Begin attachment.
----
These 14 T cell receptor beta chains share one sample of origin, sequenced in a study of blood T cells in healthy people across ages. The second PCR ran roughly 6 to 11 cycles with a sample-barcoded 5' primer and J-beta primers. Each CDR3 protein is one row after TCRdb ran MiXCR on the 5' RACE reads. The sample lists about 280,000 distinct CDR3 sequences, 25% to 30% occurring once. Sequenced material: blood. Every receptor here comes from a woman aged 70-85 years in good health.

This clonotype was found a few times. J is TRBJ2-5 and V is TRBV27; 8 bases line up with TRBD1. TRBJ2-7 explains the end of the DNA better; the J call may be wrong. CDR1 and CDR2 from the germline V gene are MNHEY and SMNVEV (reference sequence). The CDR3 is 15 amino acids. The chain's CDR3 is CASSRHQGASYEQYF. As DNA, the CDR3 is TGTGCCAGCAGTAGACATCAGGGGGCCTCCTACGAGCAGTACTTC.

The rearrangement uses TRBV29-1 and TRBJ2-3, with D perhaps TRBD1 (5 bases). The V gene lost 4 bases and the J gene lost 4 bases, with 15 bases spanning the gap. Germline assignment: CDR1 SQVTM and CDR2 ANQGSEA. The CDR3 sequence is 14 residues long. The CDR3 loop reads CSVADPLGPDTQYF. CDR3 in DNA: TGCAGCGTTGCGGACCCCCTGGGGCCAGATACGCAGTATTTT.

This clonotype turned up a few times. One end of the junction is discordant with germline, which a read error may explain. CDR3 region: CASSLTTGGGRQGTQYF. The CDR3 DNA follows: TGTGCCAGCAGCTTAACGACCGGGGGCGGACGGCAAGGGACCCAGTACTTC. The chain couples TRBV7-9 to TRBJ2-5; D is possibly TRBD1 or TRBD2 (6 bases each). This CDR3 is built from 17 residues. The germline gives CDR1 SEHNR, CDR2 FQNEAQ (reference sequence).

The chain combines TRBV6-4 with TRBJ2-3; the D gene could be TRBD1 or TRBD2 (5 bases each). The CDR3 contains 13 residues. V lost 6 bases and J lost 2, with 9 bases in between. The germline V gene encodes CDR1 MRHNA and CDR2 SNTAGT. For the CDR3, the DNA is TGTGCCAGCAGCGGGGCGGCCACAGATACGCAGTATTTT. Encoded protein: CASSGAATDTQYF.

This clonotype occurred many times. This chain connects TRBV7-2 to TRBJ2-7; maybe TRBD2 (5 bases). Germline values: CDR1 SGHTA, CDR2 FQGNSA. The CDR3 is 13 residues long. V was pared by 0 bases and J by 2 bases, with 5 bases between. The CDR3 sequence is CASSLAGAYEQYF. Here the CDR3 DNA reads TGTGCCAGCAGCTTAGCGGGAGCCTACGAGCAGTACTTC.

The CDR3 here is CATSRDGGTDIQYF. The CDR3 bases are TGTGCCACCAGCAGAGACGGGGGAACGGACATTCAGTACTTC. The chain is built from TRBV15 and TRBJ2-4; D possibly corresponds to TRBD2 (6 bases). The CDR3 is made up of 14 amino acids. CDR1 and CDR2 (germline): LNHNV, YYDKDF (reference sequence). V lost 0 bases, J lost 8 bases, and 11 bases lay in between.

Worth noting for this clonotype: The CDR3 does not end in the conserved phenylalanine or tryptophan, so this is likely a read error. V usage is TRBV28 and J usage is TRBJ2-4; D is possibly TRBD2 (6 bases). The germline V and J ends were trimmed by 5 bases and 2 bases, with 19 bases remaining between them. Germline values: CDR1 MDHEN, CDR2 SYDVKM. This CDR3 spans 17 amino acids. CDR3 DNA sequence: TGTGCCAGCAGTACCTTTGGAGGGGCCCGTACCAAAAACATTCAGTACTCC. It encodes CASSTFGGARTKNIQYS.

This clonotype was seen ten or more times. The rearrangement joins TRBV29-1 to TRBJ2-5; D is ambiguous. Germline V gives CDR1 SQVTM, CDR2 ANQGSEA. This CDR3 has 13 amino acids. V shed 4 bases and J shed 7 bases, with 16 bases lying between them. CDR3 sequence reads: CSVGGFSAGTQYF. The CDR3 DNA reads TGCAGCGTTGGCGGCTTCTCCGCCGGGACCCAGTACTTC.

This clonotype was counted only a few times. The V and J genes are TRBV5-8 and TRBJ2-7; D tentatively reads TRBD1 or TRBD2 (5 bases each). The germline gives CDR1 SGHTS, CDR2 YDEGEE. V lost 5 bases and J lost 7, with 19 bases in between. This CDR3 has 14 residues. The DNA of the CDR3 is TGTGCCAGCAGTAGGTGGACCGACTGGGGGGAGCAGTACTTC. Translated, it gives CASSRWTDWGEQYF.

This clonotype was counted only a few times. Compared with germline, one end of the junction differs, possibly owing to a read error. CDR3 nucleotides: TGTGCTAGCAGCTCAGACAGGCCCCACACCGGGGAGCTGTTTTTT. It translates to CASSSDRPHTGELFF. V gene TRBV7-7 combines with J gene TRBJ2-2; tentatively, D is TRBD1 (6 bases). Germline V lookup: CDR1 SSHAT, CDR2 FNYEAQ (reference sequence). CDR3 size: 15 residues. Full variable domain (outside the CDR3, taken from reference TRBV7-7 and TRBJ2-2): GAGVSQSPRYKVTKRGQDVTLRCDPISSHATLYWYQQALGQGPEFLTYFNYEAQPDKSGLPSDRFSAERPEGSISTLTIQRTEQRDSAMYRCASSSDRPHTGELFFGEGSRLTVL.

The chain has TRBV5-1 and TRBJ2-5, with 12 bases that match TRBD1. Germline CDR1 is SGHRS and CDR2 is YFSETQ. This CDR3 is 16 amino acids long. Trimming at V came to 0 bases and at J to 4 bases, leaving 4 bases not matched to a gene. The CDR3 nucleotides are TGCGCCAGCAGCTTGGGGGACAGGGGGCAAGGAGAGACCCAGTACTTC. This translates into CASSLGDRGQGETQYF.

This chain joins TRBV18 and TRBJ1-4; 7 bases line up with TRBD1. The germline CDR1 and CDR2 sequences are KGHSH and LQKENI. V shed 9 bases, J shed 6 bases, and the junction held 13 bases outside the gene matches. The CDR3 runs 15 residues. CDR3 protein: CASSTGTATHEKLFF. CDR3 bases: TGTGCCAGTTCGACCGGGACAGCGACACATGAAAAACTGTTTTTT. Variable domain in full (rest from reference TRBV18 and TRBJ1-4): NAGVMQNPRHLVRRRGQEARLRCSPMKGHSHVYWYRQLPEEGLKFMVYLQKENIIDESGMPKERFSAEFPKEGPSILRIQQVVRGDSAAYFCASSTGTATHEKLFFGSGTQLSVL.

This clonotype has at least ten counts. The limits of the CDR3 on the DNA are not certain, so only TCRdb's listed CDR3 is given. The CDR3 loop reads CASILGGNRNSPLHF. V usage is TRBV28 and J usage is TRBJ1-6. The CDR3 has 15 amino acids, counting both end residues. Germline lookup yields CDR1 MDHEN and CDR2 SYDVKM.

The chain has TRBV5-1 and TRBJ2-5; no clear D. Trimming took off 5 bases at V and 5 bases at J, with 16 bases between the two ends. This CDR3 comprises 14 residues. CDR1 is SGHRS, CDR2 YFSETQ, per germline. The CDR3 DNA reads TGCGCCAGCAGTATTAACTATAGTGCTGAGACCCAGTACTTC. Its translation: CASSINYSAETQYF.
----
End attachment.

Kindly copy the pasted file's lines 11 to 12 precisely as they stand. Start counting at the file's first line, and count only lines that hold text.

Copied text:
This clonotype was counted only a few times. Compared with germline, one end of the junction differs, possibly owing to a read error. CDR3 nucleotides: TGTGCTAGCAGCTCAGACAGGCCCCACACCGGGGAGCTGTTTTTT. It translates to CASSSDRPHTGELFF. V gene TRBV7-7 combines with J gene TRBJ2-2; tentatively, D is TRBD1 (6 bases). Germline V lookup: CDR1 SSHAT, CDR2 FNYEAQ (reference sequence). CDR3 size: 15 residues. Full variable domain (outside the CDR3, taken from reference TRBV7-7 and TRBJ2-2): GAGVSQSPRYKVTKRGQDVTLRCDPISSHATLYWYQQALGQGPEFLTYFNYEAQPDKSGLPSDRFSAERPEGSISTLTIQRTEQRDSAMYRCASSSDRPHTGELFFGEGSRLTVL.

The chain has TRBV5-1 and TRBJ2-5, with 12 bases that match TRBD1. Germline CDR1 is SGHRS and CDR2 is YFSETQ. This CDR3 is 16 amino acids long. Trimming at V came to 0 bases and at J to 4 bases, leaving 4 bases not matched to a gene. The CDR3 nucleotides are TGCGCCAGCAGCTTGGGGGACAGGGGGCAAGGAGAGACCCAGTACTTC. This translates into CASSLGDRGQGETQYF.